Surge in Demand for Prefabricated Classrooms Amid Escalating Raac Crisis in English Schools

Classroom (Getty images)
Classroom (Getty images)
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The Peterborough call centre of Algeco has been experiencing a continuous stream of phone calls in the past few days.

Ever since the Department for Education created upheaval last Thursday by issuing warnings about the hazards associated with aerated concrete in 156 schools, school nurseries, and further education colleges.

Algeco, the modular building rental company, has been flooded with requests for information from schools urgently seeking temporary classrooms as the new academic year begins.

The crisis has brought attention to a lesser-known aspect of the construction industry. Modular buildings, which encompass everything from repurposed shipping containers to custom-designed portable cabins, have gained popularity in major infrastructure endeavours like the new HS2 rail project.

In these projects, modular structures can be swiftly assembled and disassembled. Furthermore, they are becoming an increasingly favoured choice for various types of constructions, spanning from budget-friendly hotels to Starbucks coffee shops.

“We have definitely seen an increase in inquiries over the last few days,” said a spokesperson for Algeco, formerly known as Elliott, which since 2021 has been part of the Canadian investment giant Brookfield.

Algeco said it had received “numerous inquiries” from academies, schools and main contractors, particularly in south-east England. The company declined to disclose its prices, but said that it was holding them steady despite booming demand.

“We expect to receive more inquiries over the coming days and weeks via the CCS [Crown Commercial Service] modular buildings framework,” it said.

At least 156 schools have been found to have potentially dangerous “bubbly” concrete, known as Raac (reinforced autoclaved aerated concrete), and “hundreds more” schools could be affected by the safety issues, the education secretary, Gillian Keegan, has admitted.

Nick Gibb, the schools minister, has indicated that a comprehensive list of affected schools in England will be made available “prior to Friday.” He mentioned that action has already been taken at 52 schools, either by securing alternative accommodation or by reinforcing ceilings where necessary.

Raac, a cost-effective lightweight substitute for conventional concrete mixes, was utilized in public buildings across the UK from the 1950s to the 1990s. However, by the 1980s, it began to exhibit signs of deterioration. Last month, the Health and Safety Executive declared, “Raac is now beyond its service life and is susceptible to sudden and unexpected collapse.”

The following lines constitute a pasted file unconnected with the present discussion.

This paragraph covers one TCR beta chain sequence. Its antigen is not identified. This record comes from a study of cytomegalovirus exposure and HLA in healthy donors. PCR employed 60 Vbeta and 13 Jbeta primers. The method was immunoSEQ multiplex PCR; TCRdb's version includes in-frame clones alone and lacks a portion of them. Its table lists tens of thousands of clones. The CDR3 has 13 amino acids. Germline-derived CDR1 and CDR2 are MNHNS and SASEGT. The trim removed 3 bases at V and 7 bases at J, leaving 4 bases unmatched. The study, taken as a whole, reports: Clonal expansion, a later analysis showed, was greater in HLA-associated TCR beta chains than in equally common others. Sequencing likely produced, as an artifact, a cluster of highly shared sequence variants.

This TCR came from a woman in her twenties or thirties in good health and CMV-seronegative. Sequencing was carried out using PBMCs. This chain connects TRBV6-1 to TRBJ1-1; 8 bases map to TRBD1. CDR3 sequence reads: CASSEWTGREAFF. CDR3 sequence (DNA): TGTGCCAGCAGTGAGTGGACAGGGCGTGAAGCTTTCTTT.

In the realm of modular construction in the UK, Algeco and Portakabin, owned by Shepherd Group, are prominent players.

Algeco emphasizes that their temporary modular classrooms for hire create “well-lit and spacious learning environments,” with the option to stack modules up to four stories high. These modules are prepared offsite and can be furnished as needed. Typically, customers should expect a wait of approximately three weeks for a single temporary classroom, with double classrooms and entire teaching blocks requiring even more time to prepare.

Construction analyst Stephen Rawlinson, at Applied Value, said the concrete safety issues will boost “the likes of Elliott and Shepherd … at a time when there is already strong demand from infrastructure projects, such as HS2”.

“But they [portable buildings] cannot be suddenly made to appear and are not on a yard waiting to be delivered,” he said. “Repurposing shipping containers may also be needed, they are easier to transport and alter. Containers will be easy to transport because they are only 3 metres wide. People will put insulation and windows into them, and they’ll go on the back of a lorry.”

The concrete crisis has emerged at a time when there is already a growing demand for portable cabins, driven by projects like the HS2 railway and the new Hinkley Point C nuclear power station in Somerset.

The Construction Leadership Council had scheduled a meeting on Tuesday to discuss how the construction industry should address the Raac crisis affecting school buildings.

Equipment hire companies, such as Speedy and Ashtead, are expected to see increased demand for items like heaters for temporary classrooms. Some schools are resorting to using steel poles, known as acrow props, to stabilize their buildings.

In addition to temporary classrooms, a number of schools are being constructed as modular units in offsite factories and then transported on lorries, following the Department for Education’s £3 billion modular framework established in 2020 to expedite construction.

However, Rawlinson cautioned that while modular construction is part of the solution in the long term, it’s not the complete answer, citing safety concerns. Several schools have had to shut down because a DfE review uncovered structural integrity issues, making them less resilient to high winds or heavy snowfall. Buckton Fields primary school in Northampton, constructed by Caledonian Modular, recently became the third school to close due to such concerns.


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